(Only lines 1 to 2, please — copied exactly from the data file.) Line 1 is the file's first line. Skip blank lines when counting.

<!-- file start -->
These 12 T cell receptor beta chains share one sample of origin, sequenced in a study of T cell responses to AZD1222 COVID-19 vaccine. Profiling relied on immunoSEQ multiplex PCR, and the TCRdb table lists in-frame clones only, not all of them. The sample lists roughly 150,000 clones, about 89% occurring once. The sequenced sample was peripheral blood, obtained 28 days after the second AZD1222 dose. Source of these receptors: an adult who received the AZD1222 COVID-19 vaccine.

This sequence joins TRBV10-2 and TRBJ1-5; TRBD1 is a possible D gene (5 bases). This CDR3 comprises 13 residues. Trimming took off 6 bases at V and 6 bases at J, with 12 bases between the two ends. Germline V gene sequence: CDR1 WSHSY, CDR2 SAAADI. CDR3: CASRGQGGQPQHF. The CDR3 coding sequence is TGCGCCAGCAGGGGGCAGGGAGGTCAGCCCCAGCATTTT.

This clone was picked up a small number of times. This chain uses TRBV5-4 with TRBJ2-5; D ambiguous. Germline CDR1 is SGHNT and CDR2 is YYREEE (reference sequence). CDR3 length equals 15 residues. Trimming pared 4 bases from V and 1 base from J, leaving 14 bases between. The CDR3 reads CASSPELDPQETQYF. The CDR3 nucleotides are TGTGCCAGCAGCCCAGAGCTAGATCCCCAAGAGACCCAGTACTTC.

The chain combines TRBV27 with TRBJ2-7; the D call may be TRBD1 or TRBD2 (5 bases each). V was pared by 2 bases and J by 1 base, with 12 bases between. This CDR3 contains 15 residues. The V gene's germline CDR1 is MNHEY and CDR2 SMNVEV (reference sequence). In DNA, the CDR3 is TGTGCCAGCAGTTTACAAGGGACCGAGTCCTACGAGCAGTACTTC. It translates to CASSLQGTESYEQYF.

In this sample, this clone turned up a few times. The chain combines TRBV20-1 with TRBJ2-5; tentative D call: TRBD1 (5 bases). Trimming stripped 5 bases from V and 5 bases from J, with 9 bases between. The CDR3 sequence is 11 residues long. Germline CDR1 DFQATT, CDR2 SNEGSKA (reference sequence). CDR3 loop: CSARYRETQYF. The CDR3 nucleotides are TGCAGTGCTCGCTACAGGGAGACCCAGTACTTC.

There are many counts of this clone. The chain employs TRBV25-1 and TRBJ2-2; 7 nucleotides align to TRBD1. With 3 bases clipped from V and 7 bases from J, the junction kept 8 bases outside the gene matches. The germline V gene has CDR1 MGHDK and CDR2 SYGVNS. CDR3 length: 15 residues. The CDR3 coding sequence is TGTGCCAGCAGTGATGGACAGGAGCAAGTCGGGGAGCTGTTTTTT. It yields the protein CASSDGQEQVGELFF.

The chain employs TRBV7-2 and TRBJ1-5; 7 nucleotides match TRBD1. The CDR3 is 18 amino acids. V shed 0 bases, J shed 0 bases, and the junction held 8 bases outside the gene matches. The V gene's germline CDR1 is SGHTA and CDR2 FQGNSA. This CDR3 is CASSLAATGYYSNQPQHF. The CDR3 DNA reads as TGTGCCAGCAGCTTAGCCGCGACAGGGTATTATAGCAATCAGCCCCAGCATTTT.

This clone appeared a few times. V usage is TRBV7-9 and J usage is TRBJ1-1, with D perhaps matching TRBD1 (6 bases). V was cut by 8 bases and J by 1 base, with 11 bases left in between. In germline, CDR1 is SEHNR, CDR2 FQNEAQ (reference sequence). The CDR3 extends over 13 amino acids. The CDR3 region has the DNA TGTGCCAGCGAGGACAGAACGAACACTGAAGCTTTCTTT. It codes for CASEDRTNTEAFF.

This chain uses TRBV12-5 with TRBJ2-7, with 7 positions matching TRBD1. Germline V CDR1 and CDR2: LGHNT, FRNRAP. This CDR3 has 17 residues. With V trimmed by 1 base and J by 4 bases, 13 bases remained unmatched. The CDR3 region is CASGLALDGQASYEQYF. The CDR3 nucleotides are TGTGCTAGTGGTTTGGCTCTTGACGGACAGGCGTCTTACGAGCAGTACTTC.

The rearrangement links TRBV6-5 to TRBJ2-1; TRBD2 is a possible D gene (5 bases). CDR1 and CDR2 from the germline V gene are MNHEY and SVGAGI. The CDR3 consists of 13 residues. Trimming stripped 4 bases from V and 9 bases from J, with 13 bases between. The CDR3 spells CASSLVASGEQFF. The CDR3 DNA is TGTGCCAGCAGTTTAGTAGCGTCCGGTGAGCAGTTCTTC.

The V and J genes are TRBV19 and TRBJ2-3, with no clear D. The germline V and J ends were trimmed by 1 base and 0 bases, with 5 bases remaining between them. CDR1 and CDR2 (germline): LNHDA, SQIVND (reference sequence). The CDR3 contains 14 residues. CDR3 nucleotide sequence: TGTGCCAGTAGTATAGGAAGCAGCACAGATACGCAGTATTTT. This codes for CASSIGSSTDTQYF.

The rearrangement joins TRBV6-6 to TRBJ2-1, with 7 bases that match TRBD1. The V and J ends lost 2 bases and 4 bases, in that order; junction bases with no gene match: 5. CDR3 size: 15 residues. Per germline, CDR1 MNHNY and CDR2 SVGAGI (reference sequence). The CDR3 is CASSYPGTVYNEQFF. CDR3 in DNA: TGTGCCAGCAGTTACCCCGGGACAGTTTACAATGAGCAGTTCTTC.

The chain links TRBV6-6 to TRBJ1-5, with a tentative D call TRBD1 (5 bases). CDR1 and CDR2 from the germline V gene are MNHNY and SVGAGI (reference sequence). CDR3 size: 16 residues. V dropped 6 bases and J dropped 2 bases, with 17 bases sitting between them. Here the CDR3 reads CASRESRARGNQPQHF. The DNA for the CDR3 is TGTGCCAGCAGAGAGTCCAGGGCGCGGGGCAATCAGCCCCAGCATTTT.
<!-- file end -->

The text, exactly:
These 12 T cell receptor beta chains share one sample of origin, sequenced in a study of T cell responses to AZD1222 COVID-19 vaccine. Profiling relied on immunoSEQ multiplex PCR, and the TCRdb table lists in-frame clones only, not all of them. The sample lists roughly 150,000 clones, about 89% occurring once. The sequenced sample was peripheral blood, obtained 28 days after the second AZD1222 dose. Source of these receptors: an adult who received the AZD1222 COVID-19 vaccine.

This sequence joins TRBV10-2 and TRBJ1-5; TRBD1 is a possible D gene (5 bases). This CDR3 comprises 13 residues. Trimming took off 6 bases at V and 6 bases at J, with 12 bases between the two ends. Germline V gene sequence: CDR1 WSHSY, CDR2 SAAADI. CDR3: CASRGQGGQPQHF. The CDR3 coding sequence is TGCGCCAGCAGGGGGCAGGGAGGTCAGCCCCAGCATTTT.